Episode 14: Statistics

The cleanliness of John’s revolver brings into question whether it was ever the murder weapon at all. Delia uncovers data from the 12th District Medical Examiner’s office that raises concern about the number of undetermined deaths recorded the same year John’s manner of death was changed.

Episode Photos

Episode Transcript

Delia D’Ambra: When it comes to re-creating a crime scene there are guidelines on what to consider and what not to consider.

Someone who knows that without a doubt is Aaron Brudenell—the forensic firearms expert and crime scene analyst who we hired to evaluate the John Welles’ case.

Aaron Brudenell: “There’s a phrase we have in reconstruction circles. It’s called the limited universe.”

“It like a filter. You’re building a giant filter with all the facts that you can assemble from the case to help sort out what’s possible from what’s not possible, what’s likely from what’s not likely and try to compare scenarios. But what you never get at the end of this is ‘Oh yes. This is exactly what happened.’”

Delia D’Ambra: When Aaron and I first went over the facts known about John’s crime scene…the scenarios of what could have happened to him based on the evidence, seemed pretty straight forward.

Aaron conducted tests to rule out suicide.

Then he looked at whether John’s revolver had the capability of firing if its safety features were overwhelmed—which he proved with a high degree of certainty was not possible.

Finally, he evaluated scenarios that pointed to murder….but not murder by a total stranger…

Murder by someone present at the southeast Hansel property that day.

Someone who made sense in the limited universe of the case.

Aaron Brudenell: “You can never rule out this hypothetical possibility of some unknown shooter came in fired a shot.

Well, we tend to disregard that because we’re using the limited universe of what we have available.

Delia D’Ambra: The facts that point to John being a victim of a homicide are—

One—the shot that killed him came from several feet away.

Two—it’s statistically impossible for John’s revolver to have gone off accidentally.

And three—his body somehow got from the four-wheeler to a watery ditch roughly 40 feet away.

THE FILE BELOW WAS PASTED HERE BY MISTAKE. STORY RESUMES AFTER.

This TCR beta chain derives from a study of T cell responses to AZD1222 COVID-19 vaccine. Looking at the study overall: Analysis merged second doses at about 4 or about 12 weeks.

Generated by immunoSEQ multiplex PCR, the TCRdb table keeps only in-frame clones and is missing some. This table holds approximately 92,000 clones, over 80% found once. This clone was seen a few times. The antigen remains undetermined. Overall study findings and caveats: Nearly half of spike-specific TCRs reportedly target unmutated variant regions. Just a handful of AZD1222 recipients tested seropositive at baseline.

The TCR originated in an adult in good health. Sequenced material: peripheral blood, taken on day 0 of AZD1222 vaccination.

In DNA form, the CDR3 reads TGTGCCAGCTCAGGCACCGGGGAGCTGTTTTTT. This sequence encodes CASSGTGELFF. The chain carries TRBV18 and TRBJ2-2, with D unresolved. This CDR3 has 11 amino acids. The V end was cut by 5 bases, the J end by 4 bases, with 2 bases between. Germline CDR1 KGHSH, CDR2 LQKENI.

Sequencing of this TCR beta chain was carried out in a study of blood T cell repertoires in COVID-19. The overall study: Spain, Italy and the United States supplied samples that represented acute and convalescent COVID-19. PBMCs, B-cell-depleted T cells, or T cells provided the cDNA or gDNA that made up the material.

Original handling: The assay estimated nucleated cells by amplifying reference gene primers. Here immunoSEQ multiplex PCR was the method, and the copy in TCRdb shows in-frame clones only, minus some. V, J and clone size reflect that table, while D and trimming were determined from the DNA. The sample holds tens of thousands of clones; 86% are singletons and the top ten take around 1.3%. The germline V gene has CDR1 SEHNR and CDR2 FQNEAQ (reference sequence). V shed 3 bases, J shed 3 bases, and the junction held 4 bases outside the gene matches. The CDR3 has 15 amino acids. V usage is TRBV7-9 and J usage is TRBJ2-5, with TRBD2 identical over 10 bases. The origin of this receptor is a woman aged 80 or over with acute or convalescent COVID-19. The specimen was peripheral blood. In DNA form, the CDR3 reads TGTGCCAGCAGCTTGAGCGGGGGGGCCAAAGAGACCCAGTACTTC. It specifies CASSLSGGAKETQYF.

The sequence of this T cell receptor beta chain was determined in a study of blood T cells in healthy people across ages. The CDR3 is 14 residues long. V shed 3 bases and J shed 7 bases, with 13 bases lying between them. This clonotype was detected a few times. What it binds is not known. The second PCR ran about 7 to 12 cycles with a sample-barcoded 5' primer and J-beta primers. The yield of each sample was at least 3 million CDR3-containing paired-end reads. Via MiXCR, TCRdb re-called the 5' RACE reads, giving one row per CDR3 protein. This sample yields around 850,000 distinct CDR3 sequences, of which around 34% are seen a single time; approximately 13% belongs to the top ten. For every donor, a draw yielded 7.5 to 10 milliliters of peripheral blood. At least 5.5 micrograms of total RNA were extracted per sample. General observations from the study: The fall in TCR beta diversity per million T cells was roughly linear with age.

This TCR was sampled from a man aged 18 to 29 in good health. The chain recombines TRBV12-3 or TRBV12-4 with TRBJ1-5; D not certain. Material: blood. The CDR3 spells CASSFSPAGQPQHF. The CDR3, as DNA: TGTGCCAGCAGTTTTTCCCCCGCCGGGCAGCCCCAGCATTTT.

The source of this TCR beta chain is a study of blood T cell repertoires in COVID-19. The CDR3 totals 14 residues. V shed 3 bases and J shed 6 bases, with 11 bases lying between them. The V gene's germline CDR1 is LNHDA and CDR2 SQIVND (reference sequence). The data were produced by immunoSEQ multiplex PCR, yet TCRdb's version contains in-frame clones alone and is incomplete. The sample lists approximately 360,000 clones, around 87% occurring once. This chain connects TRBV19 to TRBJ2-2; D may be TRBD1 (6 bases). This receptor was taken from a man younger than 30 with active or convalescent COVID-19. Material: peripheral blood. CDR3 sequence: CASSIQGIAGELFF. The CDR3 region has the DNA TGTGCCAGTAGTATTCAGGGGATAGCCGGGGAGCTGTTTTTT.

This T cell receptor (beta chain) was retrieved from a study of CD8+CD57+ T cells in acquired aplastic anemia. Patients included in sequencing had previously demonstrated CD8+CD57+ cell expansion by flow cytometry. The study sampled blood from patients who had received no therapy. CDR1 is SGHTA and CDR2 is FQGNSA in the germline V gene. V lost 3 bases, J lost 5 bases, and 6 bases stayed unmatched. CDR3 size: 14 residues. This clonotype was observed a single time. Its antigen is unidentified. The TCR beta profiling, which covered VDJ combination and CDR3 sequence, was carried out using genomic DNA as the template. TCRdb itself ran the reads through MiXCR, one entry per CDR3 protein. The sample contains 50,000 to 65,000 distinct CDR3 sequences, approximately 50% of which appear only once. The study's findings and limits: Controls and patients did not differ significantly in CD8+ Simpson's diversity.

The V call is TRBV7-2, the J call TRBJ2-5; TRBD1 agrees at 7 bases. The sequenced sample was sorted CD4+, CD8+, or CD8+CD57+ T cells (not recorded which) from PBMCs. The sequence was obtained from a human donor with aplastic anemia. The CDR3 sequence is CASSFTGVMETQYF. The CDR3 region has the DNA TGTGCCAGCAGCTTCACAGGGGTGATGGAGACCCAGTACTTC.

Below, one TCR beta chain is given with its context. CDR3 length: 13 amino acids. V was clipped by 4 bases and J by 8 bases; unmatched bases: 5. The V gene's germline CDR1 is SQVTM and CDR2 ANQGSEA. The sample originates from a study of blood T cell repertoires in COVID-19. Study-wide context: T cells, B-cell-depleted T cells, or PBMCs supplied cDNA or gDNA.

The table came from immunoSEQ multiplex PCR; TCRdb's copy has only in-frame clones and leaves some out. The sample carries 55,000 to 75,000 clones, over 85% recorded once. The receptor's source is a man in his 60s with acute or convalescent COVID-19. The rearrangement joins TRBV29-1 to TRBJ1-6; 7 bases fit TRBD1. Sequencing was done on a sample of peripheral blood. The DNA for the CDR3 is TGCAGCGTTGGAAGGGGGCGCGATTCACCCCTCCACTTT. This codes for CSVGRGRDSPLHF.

For Aaron and Kent Harshbarger—the forensic pathologist who I also consulted for this show–those three factors support John death being a homicide.

Dr. Kent Harshbarger: “I think that in the very beginning, they’re going down this pathway is this is an accident.”

Dr. Kent Harshbarger: “Knowing the weapon part. Now that that’s brought to my attention, I don’t see how you can call it an accident.

Delia D’Ambra: When I confirmed through case documents and transcripts that another .22 Ruger revolver just like John’s was accessible at the southeast Hansel property the day of the crime…that changed things for Aaron Brudenell.

It widened the scope of the limited universe in the case.

Meaning, in order to be thorough—Aaron believes authorities should have evaluated Mel Senior’s gun as an important piece of evidence just as much as they considered John’s.

Aaron Brudenell: “In this case because you have another gun that apparently does have the older, lack of safety features, and potentially even some kind of family significance that makes it more valuable to the family AND you also have what you said an 18-hour period where the gun was taken and no one knows where it was or no one whatever…that stuff enters the limited universe just fine.”

Delia D’Ambra: Aaron says the existence of the other .22 single action six shot revolver opens up another possible scenario for consideration.

He suggested that perhaps John was actually carrying his grandfather’s revolver in the woods on July 8th…and it was that gun that went off by accident.